Bridgewater College will celebrate the 134 years since its founding on Tuesday, April 1, presenting three awards during the 11 a.m. Founder’s Day Convocation in the Carter Center for Worship and Music.
President David W. Bushman will recognize three faculty members for excellence in teaching and scholarship.
Dr. Charles Fleis, associate professor of world languages and cultures, will receive the Martha B. Thornton Faculty Recognition Award; Dr. Melissa Hoover, associate professor of mathematics, will receive the Ben and Janice Wade Outstanding Teaching Award; and Nan Covert, associate professor of art, will receive the Faculty Scholarship Award.
The Founder’s Day observance at Bridgewater commemorates the April 3, 1854, birth of Daniel C. Flory, who at age 26 began a new school at Spring Creek in Rockingham County in 1880. The school, first known as Spring Creek Normal School, moved to Bridgewater two years later and changed its name to Bridgewater College on July 12, 1889.
About the honorees:
Dr. Charles P. Fleis
Dr. Charles Fleis described his relationship with his students as a role in which he “works to continually inspire their pursuit of knowledge and self.” In receiving the 2014 Martha B. Thornton Faculty Recognition Award, which honors faculty who show “caring concern for students well beyond the role as teacher,” Fleis joins a distinguished list of Bridgewater faculty who have dedicated themselves to mentoring their students.
In his 10 years at Bridgewater College, Fleis, associate professor of world languages, has taught a variety of courses, including classes at all levels of Spanish and French; Bridgewater’s first-year seminar, PDP 150: Critical Thinking in the Liberal Arts; and a senior seminar for honors students. He specializes in French and Hispanic cinema, culture and literature.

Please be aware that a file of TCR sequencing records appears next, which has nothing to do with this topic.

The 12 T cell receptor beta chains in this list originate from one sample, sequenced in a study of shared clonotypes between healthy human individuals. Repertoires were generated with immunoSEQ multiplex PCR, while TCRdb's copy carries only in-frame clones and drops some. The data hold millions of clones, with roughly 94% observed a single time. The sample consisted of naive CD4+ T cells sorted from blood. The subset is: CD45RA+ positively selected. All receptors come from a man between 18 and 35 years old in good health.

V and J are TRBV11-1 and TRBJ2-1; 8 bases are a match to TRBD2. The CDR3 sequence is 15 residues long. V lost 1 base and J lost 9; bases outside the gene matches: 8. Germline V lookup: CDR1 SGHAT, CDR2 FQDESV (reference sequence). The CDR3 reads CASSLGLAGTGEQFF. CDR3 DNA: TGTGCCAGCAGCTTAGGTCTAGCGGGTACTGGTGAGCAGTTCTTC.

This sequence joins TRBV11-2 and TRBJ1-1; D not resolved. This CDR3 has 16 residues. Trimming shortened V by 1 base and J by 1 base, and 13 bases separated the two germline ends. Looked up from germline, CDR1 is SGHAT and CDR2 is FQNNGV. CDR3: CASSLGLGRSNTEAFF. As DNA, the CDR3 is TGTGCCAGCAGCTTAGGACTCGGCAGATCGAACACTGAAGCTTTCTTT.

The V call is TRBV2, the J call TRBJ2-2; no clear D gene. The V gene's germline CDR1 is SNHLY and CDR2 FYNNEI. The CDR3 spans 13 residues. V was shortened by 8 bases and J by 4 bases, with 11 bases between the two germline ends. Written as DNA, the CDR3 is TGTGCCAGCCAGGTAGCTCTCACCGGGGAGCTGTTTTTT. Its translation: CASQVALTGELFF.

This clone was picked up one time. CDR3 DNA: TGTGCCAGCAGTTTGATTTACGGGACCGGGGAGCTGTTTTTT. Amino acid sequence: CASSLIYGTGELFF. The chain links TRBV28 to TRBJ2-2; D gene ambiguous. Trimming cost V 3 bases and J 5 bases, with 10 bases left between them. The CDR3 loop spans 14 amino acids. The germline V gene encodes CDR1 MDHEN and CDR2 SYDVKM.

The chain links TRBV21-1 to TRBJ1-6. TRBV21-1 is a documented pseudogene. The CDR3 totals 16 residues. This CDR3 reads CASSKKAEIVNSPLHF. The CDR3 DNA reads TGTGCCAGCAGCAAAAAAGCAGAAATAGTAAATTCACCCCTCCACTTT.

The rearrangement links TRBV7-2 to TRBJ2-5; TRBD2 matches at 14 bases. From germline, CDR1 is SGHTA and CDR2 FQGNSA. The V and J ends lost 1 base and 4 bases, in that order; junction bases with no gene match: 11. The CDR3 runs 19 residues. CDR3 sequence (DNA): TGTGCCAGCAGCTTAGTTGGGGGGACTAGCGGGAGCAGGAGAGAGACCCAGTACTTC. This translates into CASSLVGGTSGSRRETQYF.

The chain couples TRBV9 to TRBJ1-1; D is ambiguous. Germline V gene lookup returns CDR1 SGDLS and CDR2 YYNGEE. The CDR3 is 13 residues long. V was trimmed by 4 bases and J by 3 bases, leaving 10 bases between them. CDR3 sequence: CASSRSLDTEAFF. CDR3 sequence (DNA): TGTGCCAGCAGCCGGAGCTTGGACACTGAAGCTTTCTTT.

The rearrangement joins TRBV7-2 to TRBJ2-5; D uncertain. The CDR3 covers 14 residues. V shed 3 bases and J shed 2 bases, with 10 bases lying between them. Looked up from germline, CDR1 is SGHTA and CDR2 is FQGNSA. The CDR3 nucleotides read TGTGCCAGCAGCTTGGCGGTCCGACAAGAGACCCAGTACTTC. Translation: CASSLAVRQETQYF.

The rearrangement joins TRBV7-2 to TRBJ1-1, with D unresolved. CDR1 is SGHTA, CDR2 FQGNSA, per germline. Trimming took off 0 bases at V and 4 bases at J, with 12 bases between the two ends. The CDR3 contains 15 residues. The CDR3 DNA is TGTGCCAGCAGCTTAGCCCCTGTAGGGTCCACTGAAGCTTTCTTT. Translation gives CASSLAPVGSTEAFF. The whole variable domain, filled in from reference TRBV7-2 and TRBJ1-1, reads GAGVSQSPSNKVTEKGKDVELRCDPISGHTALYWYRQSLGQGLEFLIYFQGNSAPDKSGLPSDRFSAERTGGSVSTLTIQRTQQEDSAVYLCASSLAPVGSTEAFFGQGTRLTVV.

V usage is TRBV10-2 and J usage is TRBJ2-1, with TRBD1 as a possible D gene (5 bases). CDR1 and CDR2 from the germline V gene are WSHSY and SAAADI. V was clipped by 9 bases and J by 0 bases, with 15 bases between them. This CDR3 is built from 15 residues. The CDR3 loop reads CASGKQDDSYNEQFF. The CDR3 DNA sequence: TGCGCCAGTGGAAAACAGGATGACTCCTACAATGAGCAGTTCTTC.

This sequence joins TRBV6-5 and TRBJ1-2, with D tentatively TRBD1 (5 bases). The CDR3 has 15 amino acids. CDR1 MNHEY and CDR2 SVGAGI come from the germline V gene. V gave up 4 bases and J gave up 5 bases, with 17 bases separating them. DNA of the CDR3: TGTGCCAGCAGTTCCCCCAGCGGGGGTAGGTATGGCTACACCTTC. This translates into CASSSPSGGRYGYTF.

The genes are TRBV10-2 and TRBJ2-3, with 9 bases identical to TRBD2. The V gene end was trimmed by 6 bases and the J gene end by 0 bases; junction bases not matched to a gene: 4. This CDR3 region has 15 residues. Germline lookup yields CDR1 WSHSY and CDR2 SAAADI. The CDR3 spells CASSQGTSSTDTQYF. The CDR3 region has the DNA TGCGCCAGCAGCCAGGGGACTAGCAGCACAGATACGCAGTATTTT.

In addition, he has served on numerous campus committees, including the committee on tenure and promotion, the council on education, and the executive board of the Philomathes Society, Bridgewater’s scholastic honor society. He is currently chair of the committee on campus diversity. Fleis is the faculty advisor for the BC Allies, a gay-straight alliance for students, faculty and staff that works to create greater awareness and advocacy for LGBTQ issues, and is the co-advisor for the BC men’s wrestling club. He is also the faculty academic liaison for the men’s soccer team. He worked with students and faculty to create the World Languages Club (combining what were previously separate clubs in specific languages) and continues to serve as faculty advisor for that club as well. “Whether I am working directly with a student group or organization, or working on an official campus committee, I am consistently thinking of how my work and decisions will benefit students most and the College as a whole.”
Fleis received an A.A. in modern languages from Northwestern Michigan College, earned his B.A. in public administration and Spanish and his M.A. in Spanish from Western Michigan University, and earned a doctorate in modern languages (D.M.L.) from Middlebury College in 2008. His previous positions include visiting instructor of Spanish at Ferris State University and instructor of Spanish and French at the University of Arkansas at Monticello. He was the co-founder and co-director of the Southeast Arkansas Foreign Language Alliance Reaching Educators and Students and has made numerous presentations in his field.
Fleis commented, “I understand learning is a process. I don’t always expect that moment of realization or success to occur within a semester, a year or even during a student’s years at BC. What makes teaching rewarding for me is the opportunity to plant a seed and water it, hopefully inspiring the student to nurture that seed to germination and growth, whenever that may occur.” Fleis is devoted to inclusion and inspiring others in everything he does, whether in the classroom, part of campus activities or out in the community.
Dr. Melissa M. Hoover
“It’s very touching to be recognized for doing my job well. Teaching is all that I’ve ever wanted to do,” said Dr. Melissa Hoover, the 2014 recipient of the Ben and Janice Wade Outstanding Teaching Award. In her 10th year of teaching at Bridgewater College, Hoover is deeply enthusiastic about teaching and the importance of showing that enthusiasm in the classroom.